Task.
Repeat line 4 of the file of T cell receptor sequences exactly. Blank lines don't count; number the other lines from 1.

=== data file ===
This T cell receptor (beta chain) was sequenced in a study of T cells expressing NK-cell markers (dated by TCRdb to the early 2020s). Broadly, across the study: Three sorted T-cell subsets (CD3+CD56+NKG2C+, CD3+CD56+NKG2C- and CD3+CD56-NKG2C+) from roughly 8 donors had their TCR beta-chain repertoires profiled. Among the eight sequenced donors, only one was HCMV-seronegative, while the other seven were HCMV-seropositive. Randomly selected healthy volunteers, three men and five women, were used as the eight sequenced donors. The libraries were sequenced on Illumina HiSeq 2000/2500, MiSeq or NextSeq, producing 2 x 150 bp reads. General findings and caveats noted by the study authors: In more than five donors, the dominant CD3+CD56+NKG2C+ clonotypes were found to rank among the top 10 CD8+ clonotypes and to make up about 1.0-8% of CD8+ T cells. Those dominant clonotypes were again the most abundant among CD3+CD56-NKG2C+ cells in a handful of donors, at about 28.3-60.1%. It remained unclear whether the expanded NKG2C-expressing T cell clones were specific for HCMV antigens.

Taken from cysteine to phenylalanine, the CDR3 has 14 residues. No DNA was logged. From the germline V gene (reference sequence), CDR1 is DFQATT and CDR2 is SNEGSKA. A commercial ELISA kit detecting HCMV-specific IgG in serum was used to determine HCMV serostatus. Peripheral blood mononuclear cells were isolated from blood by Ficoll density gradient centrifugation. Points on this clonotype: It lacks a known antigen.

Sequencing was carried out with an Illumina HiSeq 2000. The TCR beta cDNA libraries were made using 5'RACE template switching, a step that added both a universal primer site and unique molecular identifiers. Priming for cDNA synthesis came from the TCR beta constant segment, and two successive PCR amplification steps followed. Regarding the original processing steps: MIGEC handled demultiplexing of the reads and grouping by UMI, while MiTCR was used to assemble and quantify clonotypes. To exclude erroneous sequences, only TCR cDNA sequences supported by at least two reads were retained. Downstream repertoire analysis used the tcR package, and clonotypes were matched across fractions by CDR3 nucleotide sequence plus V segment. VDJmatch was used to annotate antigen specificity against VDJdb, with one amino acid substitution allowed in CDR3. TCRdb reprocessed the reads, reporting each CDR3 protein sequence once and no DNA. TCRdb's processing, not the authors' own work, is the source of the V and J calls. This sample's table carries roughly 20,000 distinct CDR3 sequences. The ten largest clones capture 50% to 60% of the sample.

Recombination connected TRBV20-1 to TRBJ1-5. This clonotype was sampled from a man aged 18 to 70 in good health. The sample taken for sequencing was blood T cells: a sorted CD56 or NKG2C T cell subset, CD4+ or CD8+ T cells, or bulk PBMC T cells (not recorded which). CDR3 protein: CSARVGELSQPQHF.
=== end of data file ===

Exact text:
Recombination connected TRBV20-1 to TRBJ1-5. This clonotype was sampled from a man aged 18 to 70 in good health. The sample taken for sequencing was blood T cells: a sorted CD56 or NKG2C T cell subset, CD4+ or CD8+ T cells, or bulk PBMC T cells (not recorded which). CDR3 protein: CSARVGELSQPQHF.